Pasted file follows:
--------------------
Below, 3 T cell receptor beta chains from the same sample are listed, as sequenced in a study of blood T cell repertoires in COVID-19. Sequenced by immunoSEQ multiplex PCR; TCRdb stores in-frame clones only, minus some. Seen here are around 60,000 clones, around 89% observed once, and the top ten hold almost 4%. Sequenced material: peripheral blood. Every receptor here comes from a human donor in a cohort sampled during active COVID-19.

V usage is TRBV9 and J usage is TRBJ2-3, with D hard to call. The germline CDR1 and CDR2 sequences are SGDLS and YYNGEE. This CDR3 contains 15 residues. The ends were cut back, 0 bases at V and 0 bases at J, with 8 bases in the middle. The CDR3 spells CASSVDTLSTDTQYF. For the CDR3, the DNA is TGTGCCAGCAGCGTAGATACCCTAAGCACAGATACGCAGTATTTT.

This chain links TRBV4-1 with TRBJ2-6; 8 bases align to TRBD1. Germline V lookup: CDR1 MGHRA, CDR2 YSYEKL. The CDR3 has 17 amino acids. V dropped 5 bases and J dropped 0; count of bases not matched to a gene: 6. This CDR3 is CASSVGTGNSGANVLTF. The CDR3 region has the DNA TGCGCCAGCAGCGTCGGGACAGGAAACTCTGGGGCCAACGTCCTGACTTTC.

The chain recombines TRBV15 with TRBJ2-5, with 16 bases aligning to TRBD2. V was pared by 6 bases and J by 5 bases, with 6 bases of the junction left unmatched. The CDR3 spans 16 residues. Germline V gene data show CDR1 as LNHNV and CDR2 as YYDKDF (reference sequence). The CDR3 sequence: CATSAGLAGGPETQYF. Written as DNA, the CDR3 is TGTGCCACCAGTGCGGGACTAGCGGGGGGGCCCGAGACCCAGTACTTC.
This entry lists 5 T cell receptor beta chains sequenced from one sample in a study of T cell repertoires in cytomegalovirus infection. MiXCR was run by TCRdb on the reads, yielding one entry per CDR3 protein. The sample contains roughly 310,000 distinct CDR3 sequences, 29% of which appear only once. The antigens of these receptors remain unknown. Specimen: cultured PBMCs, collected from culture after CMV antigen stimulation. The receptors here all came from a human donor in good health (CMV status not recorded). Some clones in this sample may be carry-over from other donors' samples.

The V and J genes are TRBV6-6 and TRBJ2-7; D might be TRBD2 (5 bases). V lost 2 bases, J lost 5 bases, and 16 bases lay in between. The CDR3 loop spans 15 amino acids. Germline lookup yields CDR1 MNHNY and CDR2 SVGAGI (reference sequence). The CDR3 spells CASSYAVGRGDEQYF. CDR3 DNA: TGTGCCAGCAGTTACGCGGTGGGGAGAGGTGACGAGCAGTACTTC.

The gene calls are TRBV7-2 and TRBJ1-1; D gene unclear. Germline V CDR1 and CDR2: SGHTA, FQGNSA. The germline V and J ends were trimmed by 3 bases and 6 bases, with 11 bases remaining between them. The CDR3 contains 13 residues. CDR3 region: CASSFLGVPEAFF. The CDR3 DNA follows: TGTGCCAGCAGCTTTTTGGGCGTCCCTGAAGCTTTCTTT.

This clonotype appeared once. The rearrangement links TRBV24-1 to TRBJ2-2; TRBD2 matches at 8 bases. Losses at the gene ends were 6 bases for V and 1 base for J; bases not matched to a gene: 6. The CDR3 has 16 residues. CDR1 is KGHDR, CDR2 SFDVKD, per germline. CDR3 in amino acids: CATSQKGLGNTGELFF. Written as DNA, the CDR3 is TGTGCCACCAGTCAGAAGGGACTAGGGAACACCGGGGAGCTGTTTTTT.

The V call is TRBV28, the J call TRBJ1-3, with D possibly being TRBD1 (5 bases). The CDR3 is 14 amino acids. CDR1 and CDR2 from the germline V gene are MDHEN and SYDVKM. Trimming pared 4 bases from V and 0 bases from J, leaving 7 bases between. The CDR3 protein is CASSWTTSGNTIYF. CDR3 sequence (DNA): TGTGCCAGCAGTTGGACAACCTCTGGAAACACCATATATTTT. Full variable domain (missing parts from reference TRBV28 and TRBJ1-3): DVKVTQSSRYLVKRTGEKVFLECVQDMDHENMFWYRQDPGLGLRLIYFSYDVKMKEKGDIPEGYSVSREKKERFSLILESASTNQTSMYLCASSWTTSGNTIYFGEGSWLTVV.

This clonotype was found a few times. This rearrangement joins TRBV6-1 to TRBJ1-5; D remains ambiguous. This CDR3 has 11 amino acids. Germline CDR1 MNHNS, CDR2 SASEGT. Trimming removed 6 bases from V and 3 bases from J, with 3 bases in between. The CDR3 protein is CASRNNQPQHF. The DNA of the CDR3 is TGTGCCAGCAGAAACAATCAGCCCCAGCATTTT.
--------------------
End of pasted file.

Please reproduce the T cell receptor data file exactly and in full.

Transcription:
Below, 3 T cell receptor beta chains from the same sample are listed, as sequenced in a study of blood T cell repertoires in COVID-19. Sequenced by immunoSEQ multiplex PCR; TCRdb stores in-frame clones only, minus some. Seen here are around 60,000 clones, around 89% observed once, and the top ten hold almost 4%. Sequenced material: peripheral blood. Every receptor here comes from a human donor in a cohort sampled during active COVID-19.

V usage is TRBV9 and J usage is TRBJ2-3, with D hard to call. The germline CDR1 and CDR2 sequences are SGDLS and YYNGEE. This CDR3 contains 15 residues. The ends were cut back, 0 bases at V and 0 bases at J, with 8 bases in the middle. The CDR3 spells CASSVDTLSTDTQYF. For the CDR3, the DNA is TGTGCCAGCAGCGTAGATACCCTAAGCACAGATACGCAGTATTTT.

This chain links TRBV4-1 with TRBJ2-6; 8 bases align to TRBD1. Germline V lookup: CDR1 MGHRA, CDR2 YSYEKL. The CDR3 has 17 amino acids. V dropped 5 bases and J dropped 0; count of bases not matched to a gene: 6. This CDR3 is CASSVGTGNSGANVLTF. The CDR3 region has the DNA TGCGCCAGCAGCGTCGGGACAGGAAACTCTGGGGCCAACGTCCTGACTTTC.

The chain recombines TRBV15 with TRBJ2-5, with 16 bases aligning to TRBD2. V was pared by 6 bases and J by 5 bases, with 6 bases of the junction left unmatched. The CDR3 spans 16 residues. Germline V gene data show CDR1 as LNHNV and CDR2 as YYDKDF (reference sequence). The CDR3 sequence: CATSAGLAGGPETQYF. Written as DNA, the CDR3 is TGTGCCACCAGTGCGGGACTAGCGGGGGGGCCCGAGACCCAGTACTTC.
This entry lists 5 T cell receptor beta chains sequenced from one sample in a study of T cell repertoires in cytomegalovirus infection. MiXCR was run by TCRdb on the reads, yielding one entry per CDR3 protein. The sample contains roughly 310,000 distinct CDR3 sequences, 29% of which appear only once. The antigens of these receptors remain unknown. Specimen: cultured PBMCs, collected from culture after CMV antigen stimulation. The receptors here all came from a human donor in good health (CMV status not recorded). Some clones in this sample may be carry-over from other donors' samples.

The V and J genes are TRBV6-6 and TRBJ2-7; D might be TRBD2 (5 bases). V lost 2 bases, J lost 5 bases, and 16 bases lay in between. The CDR3 loop spans 15 amino acids. Germline lookup yields CDR1 MNHNY and CDR2 SVGAGI (reference sequence). The CDR3 spells CASSYAVGRGDEQYF. CDR3 DNA: TGTGCCAGCAGTTACGCGGTGGGGAGAGGTGACGAGCAGTACTTC.

The gene calls are TRBV7-2 and TRBJ1-1; D gene unclear. Germline V CDR1 and CDR2: SGHTA, FQGNSA. The germline V and J ends were trimmed by 3 bases and 6 bases, with 11 bases remaining between them. The CDR3 contains 13 residues. CDR3 region: CASSFLGVPEAFF. The CDR3 DNA follows: TGTGCCAGCAGCTTTTTGGGCGTCCCTGAAGCTTTCTTT.

This clonotype appeared once. The rearrangement links TRBV24-1 to TRBJ2-2; TRBD2 matches at 8 bases. Losses at the gene ends were 6 bases for V and 1 base for J; bases not matched to a gene: 6. The CDR3 has 16 residues. CDR1 is KGHDR, CDR2 SFDVKD, per germline. CDR3 in amino acids: CATSQKGLGNTGELFF. Written as DNA, the CDR3 is TGTGCCACCAGTCAGAAGGGACTAGGGAACACCGGGGAGCTGTTTTTT.

The V call is TRBV28, the J call TRBJ1-3, with D possibly being TRBD1 (5 bases). The CDR3 is 14 amino acids. CDR1 and CDR2 from the germline V gene are MDHEN and SYDVKM. Trimming pared 4 bases from V and 0 bases from J, leaving 7 bases between. The CDR3 protein is CASSWTTSGNTIYF. CDR3 sequence (DNA): TGTGCCAGCAGTTGGACAACCTCTGGAAACACCATATATTTT. Full variable domain (missing parts from reference TRBV28 and TRBJ1-3): DVKVTQSSRYLVKRTGEKVFLECVQDMDHENMFWYRQDPGLGLRLIYFSYDVKMKEKGDIPEGYSVSREKKERFSLILESASTNQTSMYLCASSWTTSGNTIYFGEGSWLTVV.

This clonotype was found a few times. This rearrangement joins TRBV6-1 to TRBJ1-5; D remains ambiguous. This CDR3 has 11 amino acids. Germline CDR1 MNHNS, CDR2 SASEGT. Trimming removed 6 bases from V and 3 bases from J, with 3 bases in between. The CDR3 protein is CASRNNQPQHF. The DNA of the CDR3 is TGTGCCAGCAGAAACAATCAGCCCCAGCATTTT.